Truancy Charges Against Homeschooler Dismissed
- HSLDA Staff
- 2004 18 Feb
An Illinois prosecutor dismissed truancy charges against homeschool mom, Kathy Benson (not real name), after HSLDA attorneys demonstrated to the prosecutor that a school superintendent's allegations were completely unfounded.
On September 4, 2003, single-mom Kathy Benson was roughhousing with her two daughters in their new home when the doorbell rang. A school official from the public school across the street asked to come in to look at her curriculum. When Kathy told the official that it wasn't a convenient time for her because she had just moved in and hadn't finished unpacking, the official threatened to file a report with the Division of Children and Family Services.
Faced with this threat, Kathy allowed the official into her home and explained that she had been lawfully homeschooling her 9 year-old daughter for three years and that her youngest daughter was not yet of compulsory attendance age. She also explained that because of their recent move, her school schedule would not begin until the following week.
Under Illinois law, homeschools are considered to be private schools and are not required to follow the public school schedule. The Supreme Court of Illinois in the Levison decision of 1950, specifically held that parents who teach their children at home are in compliance with Illinois's compulsory education laws and that the law does not require education to occur in "any particular manner or place."
The school official, without Kathy's permission, also asked Kathy's 9 year-old to define "Subject" and "Noun." The official quizzed the children on a couple of more topics, looked at the books that Kathy was able to dig out of packing boxes, then left.
The next day the official wrote a letter ordering Kathy to enroll her children in public school or face truancy charges. Her letter explained that because it took Kathy a few minutes to locate her schoolbooks "this certainly does not indicate that they were used recently." She also stated that she was "concerned" because Kathy had not begun teaching yet when the public school year had started two weeks earlier. She noted that the children did not answer some of her questions correctly and that because the girls appeared to be "very active" she could not "imagine that effective learning can take place in this environment."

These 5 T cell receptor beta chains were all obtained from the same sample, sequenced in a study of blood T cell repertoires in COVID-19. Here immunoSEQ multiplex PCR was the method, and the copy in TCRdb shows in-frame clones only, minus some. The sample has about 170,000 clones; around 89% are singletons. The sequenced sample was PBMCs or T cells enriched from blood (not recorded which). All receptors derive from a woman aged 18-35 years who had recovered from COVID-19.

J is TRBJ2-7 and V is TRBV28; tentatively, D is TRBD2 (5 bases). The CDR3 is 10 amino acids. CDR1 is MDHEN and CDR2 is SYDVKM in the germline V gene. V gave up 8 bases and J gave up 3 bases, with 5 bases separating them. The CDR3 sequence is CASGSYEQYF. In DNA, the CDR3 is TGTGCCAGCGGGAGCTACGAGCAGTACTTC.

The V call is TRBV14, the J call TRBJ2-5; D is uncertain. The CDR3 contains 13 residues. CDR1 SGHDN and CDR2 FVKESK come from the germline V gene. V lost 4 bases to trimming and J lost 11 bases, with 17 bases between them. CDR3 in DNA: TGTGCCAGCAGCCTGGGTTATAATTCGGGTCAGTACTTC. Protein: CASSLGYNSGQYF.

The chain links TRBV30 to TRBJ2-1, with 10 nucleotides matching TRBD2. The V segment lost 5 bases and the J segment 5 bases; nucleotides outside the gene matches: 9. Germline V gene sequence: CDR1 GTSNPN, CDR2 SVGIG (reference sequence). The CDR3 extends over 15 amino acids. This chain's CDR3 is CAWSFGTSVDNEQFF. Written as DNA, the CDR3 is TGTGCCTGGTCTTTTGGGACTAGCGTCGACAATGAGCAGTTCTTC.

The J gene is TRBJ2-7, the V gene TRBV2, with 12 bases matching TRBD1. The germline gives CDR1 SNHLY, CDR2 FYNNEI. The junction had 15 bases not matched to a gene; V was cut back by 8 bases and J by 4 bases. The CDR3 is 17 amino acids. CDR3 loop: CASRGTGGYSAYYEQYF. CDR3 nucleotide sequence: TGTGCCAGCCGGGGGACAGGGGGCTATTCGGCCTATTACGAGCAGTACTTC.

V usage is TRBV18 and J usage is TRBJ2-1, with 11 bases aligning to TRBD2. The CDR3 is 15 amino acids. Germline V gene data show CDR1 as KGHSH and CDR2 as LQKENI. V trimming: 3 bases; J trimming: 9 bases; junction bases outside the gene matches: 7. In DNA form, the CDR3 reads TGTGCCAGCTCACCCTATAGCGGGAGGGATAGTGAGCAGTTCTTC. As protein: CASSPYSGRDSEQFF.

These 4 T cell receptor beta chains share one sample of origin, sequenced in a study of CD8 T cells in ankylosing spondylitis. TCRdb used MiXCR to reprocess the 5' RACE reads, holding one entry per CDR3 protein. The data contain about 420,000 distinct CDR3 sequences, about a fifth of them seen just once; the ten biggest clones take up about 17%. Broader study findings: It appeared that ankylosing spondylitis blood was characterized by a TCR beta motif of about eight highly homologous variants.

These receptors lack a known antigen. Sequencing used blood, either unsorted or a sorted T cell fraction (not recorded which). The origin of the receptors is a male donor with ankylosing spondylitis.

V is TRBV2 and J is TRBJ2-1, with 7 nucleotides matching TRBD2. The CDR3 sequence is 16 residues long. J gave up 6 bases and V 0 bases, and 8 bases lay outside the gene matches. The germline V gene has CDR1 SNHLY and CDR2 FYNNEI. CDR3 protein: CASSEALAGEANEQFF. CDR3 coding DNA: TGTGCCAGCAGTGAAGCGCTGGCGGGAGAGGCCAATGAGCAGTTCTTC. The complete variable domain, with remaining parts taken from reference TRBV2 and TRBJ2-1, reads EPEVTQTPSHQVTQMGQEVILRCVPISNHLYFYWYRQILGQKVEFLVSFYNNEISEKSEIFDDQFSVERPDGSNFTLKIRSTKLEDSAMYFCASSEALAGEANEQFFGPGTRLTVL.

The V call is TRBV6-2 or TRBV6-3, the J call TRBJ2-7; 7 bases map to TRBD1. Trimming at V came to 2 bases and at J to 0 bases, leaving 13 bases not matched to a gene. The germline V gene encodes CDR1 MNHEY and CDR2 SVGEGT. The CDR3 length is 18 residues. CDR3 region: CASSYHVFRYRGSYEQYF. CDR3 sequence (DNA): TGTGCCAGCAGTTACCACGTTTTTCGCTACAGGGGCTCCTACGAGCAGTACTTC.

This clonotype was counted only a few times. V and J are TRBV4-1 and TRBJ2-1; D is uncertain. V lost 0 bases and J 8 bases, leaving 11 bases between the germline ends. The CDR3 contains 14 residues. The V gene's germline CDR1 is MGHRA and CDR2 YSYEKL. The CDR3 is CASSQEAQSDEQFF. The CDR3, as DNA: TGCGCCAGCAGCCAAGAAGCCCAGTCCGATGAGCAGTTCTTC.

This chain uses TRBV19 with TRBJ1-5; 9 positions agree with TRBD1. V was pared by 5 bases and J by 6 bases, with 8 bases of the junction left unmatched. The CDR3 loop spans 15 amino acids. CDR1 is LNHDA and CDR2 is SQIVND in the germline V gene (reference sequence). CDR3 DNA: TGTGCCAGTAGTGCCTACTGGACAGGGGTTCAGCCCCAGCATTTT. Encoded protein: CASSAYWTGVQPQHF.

After receiving the official's letter, Kathy, who was not a member of HSLDA or of any other homeschool support group, attempted to resolve the situation herself. She offered to allow a return visit to show the school superintendent the curriculum she had since unpacked, organized, and had begun using. She also attempted to contact the state's attorney to explain the situation to him, but was unable to speak with him before he filed charges early in December.
After the coerced 15-minute home visit, charges were filed, and Kathy's plight came to the attention HSLDA.
"Intimidation of homeschoolers by school officials is unacceptable, especially in the home," said Jim Mason, HSLDA litigation counsel. "What happened to Kathy could happen to any of us," he added.
Like most homeschoolers, Kathy could not afford an attorney. When Kathy was offered free legal representation, she said, "I can't believe anyone cares so much."
With the assistance of attorney Rich Baker of Chicago, a long-time HSLDA ally and homeschool dad himself, we provided the prosecutor with a preview of the evidence that we would use at trial. After discussing the evidence with the superintendent, who reportedly conceded that she had overreacted, the prosecutor dismissed the case.